While the Vikings welcomed Everson Griffen back to practice Wednesday, they were still without several key starters on their first full day of preparations for Sunday night’s game against the Saints.

Running back Dalvin Cook, who has missed four of the Vikings’ past five games because of a hamstring injury, did not practice and is not expected to return for this week’s game. The Vikings were also without linebacker Anthony Barr because of a hamstring injury and cornerback Xavier Rhodes, who limped off the field because of a sprained ankle Sunday against the Jets.

Rhodes’ availability could be of particular concern to the Vikings as they prepare to face Saints receiver Michael Thomas. The third-year wideout has 53 catches for 588 yards in six games this season, and caught seven passes for 85 yards and a pair of touchdowns against the Vikings in last year’s NFC divisional playoff game, during which Rhodes covered him for much of the game.

The Vikings did get potential help along both lines of scrimmage, with nose tackle Linval Joseph and left tackle Riley Reiff returning to practice. Joseph, who missed the Jets game because of ankle, knee and shoulder injuries, was limited. He was listed with only ankle and knee injuries on the first injury report of this week.

Reiff was also limited because of the foot injury that’s caused him to miss the Vikings’ past three games. He declined to speak to reporters when approached in the locker room.

‘Indiscriminate’ offense

As the Vikings face the Saints for the third time in 13 months Sunday night, Zimmer will again match up with Saints coach Sean Payton, his friend from when the two worked together in Dallas on Bill Parcells’ staff and one of the more unpredictable play-callers in the NFL.

“Indiscriminate,” Zimmer said when asked to assess Payton’s offense, before expanding on that assessment.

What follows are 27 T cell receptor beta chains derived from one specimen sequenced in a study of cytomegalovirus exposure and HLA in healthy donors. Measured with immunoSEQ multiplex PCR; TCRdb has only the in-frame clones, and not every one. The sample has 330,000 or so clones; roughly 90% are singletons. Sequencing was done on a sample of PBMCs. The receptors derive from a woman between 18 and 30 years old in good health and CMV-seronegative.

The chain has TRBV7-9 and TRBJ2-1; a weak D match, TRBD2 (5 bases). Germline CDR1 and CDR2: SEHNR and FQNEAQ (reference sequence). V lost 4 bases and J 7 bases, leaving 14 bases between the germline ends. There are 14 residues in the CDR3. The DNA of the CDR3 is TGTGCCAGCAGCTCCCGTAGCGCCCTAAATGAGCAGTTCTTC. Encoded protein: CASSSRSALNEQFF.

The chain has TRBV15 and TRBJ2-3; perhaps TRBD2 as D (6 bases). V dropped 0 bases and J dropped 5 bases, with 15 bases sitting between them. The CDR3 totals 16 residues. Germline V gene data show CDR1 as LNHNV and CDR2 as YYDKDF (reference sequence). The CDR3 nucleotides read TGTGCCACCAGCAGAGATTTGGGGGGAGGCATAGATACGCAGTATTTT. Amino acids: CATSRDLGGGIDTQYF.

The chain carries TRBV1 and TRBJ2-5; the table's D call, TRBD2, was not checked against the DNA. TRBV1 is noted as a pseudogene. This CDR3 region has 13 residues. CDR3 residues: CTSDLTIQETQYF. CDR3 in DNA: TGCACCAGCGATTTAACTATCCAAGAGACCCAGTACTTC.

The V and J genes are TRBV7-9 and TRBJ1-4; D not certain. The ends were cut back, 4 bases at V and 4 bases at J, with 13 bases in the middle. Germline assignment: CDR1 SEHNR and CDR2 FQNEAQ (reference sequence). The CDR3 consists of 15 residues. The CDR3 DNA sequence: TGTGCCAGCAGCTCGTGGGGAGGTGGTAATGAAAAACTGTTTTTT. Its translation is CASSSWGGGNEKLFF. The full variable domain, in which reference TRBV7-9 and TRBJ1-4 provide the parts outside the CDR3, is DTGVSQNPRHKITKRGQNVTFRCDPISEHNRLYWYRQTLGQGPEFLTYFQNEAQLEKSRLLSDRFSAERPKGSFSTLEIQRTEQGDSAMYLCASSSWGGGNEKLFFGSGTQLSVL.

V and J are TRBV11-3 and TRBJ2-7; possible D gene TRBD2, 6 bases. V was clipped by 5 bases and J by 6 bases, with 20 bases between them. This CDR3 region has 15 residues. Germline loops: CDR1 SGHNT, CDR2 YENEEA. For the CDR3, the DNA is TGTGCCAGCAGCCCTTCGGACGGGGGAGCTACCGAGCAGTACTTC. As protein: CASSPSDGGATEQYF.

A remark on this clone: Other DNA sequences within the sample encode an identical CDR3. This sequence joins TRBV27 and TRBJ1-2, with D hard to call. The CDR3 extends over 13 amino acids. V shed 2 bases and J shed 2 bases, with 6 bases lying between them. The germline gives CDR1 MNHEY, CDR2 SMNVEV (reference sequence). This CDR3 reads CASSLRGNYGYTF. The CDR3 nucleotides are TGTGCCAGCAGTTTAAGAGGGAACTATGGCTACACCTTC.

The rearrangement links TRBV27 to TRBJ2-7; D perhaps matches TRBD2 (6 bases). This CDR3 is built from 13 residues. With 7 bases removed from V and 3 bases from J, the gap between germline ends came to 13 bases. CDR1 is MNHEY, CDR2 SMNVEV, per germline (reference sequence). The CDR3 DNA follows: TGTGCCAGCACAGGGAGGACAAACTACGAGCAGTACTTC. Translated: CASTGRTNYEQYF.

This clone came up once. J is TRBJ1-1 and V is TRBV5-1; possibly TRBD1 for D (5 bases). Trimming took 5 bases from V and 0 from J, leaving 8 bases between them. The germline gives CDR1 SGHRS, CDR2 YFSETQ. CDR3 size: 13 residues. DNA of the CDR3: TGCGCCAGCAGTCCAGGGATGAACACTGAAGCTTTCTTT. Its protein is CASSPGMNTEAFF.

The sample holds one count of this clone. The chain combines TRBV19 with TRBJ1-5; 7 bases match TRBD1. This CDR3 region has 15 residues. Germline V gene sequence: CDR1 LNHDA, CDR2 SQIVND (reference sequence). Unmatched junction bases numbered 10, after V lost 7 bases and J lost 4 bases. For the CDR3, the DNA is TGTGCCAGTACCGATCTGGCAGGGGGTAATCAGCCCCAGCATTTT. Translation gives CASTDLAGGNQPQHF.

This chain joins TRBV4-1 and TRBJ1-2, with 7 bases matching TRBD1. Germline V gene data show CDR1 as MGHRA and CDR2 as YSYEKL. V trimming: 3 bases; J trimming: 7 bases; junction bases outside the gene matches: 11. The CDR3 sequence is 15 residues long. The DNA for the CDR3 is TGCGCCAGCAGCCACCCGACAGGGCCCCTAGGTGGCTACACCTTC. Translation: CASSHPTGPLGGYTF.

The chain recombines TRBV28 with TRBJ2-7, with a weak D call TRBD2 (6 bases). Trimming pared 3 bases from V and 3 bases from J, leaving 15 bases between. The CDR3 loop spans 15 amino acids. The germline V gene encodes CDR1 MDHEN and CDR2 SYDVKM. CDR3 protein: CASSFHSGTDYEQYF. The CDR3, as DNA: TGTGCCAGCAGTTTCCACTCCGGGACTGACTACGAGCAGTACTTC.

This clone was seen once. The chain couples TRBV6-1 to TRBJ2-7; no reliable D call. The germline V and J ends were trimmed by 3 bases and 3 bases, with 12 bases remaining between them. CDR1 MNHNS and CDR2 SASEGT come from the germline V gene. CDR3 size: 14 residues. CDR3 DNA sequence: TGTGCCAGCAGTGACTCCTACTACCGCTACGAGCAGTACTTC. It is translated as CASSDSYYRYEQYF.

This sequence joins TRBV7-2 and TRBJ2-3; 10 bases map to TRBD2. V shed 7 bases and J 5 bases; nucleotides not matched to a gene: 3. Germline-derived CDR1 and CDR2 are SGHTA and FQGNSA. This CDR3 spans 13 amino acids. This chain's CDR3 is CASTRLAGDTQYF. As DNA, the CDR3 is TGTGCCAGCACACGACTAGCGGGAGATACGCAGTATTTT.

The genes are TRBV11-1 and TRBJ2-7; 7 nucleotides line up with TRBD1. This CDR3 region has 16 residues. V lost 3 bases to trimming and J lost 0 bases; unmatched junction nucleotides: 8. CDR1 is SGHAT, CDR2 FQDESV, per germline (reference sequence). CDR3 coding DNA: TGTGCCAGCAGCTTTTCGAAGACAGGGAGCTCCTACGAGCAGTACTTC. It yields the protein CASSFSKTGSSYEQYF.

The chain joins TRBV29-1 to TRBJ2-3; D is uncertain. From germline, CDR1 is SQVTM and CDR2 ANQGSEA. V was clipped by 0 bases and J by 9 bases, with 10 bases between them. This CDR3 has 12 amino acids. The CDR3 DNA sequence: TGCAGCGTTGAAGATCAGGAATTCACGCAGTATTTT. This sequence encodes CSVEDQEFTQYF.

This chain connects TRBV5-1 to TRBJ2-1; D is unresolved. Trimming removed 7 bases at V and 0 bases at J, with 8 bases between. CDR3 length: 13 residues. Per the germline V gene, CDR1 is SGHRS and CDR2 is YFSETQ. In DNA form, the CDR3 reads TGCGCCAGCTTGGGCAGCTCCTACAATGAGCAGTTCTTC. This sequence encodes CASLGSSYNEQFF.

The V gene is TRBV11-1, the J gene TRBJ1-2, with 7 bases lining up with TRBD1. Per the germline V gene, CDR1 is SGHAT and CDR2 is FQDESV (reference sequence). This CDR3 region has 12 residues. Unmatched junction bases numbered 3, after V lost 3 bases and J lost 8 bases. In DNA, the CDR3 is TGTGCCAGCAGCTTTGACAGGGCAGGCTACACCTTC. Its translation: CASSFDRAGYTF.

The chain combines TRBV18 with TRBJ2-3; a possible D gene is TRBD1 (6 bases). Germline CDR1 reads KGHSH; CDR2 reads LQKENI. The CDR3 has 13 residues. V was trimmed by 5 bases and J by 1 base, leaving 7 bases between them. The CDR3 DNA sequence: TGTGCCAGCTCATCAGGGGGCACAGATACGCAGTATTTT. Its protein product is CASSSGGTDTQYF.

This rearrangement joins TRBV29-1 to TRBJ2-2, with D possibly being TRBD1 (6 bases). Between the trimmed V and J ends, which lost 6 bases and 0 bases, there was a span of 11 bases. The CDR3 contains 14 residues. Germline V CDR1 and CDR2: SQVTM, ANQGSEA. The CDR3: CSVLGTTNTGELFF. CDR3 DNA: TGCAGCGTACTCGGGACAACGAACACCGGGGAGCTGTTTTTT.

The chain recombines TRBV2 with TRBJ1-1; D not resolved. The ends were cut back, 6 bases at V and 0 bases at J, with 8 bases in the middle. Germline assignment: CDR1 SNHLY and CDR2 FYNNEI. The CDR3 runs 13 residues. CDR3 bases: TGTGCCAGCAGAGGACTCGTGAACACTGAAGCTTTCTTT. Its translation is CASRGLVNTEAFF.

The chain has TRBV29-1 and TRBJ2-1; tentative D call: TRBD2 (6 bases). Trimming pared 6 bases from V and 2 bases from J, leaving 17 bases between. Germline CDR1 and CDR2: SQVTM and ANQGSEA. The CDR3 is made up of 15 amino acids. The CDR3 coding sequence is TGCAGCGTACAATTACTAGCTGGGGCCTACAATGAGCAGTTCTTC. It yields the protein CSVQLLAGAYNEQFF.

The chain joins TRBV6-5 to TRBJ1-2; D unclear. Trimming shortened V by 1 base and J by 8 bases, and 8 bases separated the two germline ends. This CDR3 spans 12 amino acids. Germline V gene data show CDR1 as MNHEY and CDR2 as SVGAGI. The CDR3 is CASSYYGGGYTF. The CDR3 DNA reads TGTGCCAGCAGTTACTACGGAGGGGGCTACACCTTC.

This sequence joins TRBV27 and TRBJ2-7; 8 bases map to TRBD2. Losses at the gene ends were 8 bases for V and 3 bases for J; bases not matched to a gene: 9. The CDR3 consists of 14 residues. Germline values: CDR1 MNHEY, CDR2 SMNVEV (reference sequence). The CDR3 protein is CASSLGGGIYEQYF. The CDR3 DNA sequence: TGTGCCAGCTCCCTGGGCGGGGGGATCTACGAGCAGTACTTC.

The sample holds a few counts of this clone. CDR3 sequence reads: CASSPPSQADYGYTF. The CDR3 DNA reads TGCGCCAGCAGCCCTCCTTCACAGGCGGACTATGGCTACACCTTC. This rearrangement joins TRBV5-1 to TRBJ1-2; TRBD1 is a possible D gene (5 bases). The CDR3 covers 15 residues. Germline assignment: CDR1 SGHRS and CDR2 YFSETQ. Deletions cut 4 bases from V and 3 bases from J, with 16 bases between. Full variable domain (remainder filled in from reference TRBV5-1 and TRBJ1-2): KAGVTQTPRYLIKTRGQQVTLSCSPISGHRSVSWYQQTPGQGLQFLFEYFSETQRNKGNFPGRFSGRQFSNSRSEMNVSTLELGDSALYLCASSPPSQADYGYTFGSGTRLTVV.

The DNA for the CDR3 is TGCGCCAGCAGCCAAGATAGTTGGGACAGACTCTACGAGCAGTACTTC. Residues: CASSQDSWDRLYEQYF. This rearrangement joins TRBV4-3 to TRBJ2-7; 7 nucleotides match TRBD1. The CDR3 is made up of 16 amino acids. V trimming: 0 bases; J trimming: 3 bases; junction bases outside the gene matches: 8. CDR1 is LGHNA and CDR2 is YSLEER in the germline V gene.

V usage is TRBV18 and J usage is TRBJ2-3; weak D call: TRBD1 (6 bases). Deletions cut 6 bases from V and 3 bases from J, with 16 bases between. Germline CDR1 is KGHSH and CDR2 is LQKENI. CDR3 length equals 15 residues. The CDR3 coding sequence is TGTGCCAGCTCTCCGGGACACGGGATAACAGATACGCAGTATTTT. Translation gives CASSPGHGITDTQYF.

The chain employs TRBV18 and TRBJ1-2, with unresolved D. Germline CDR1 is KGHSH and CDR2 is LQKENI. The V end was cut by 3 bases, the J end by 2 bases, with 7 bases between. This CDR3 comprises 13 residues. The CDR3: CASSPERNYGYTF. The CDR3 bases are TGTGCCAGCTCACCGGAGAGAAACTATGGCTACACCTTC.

“[He will] call anything at any time. Call anything. Second-and-1, he might be in no backs. Play-action shots on first possession. It doesn’t matter,” Zimmer said. “Formations, movements, personnel groupings, he doesn’t care. I don’t think he cares about down and distance.

“Sean’s good. Sean is a good coach. He’s a good friend of mine. I know we went against each other a lot of times when we were in Dallas — we didn’t really go against each other in Dallas, practice all the time. He’s innovative, he’s smart, and he finds good matchups. He uses players in great ways. Their tempo — they’ll spring four guys on the field, and they’ll get to the line of scrimmage and snap the ball. They want to take the defense’s breath away is really what they want to do.”

Recalling Bridgewater

Defensive tackle Sheldon Richardson never played in Minnesota with Teddy Bridgewater, but he was on the field with the quarterback for one of his most memorable victories in a Vikings uniform.

Bridgewater, who will return to Minnesota as the Saints’ backup QB, diagnosed a Jets blitz at the line of scrimmage and hit Jarius Wright with a short pass that turned into a game-winning 87-yard touchdown in the 30-24 overtime victory in 2014, when Richardson was in the middle of a Pro Bowl season in New York.

He had three sacks that day — “That’s the last time I had a multi-sack game,” he recalled — but Bridgewater got the better of the Jets with 309 passing yards and a pair of touchdowns, including the game-winner.

“Very elusive in the pocket. Somewhat accurate,” Richardson said. “They beat us. They definitely beat us.”

On Bridgewater’s game-winning touchdown, Richardson gave chase to Wright along the right sideline at TCF Bank Stadium, but couldn’t corral him in time.

“I did chase him down. I just didn’t catch him,” Richardson said. “It was an attempt.”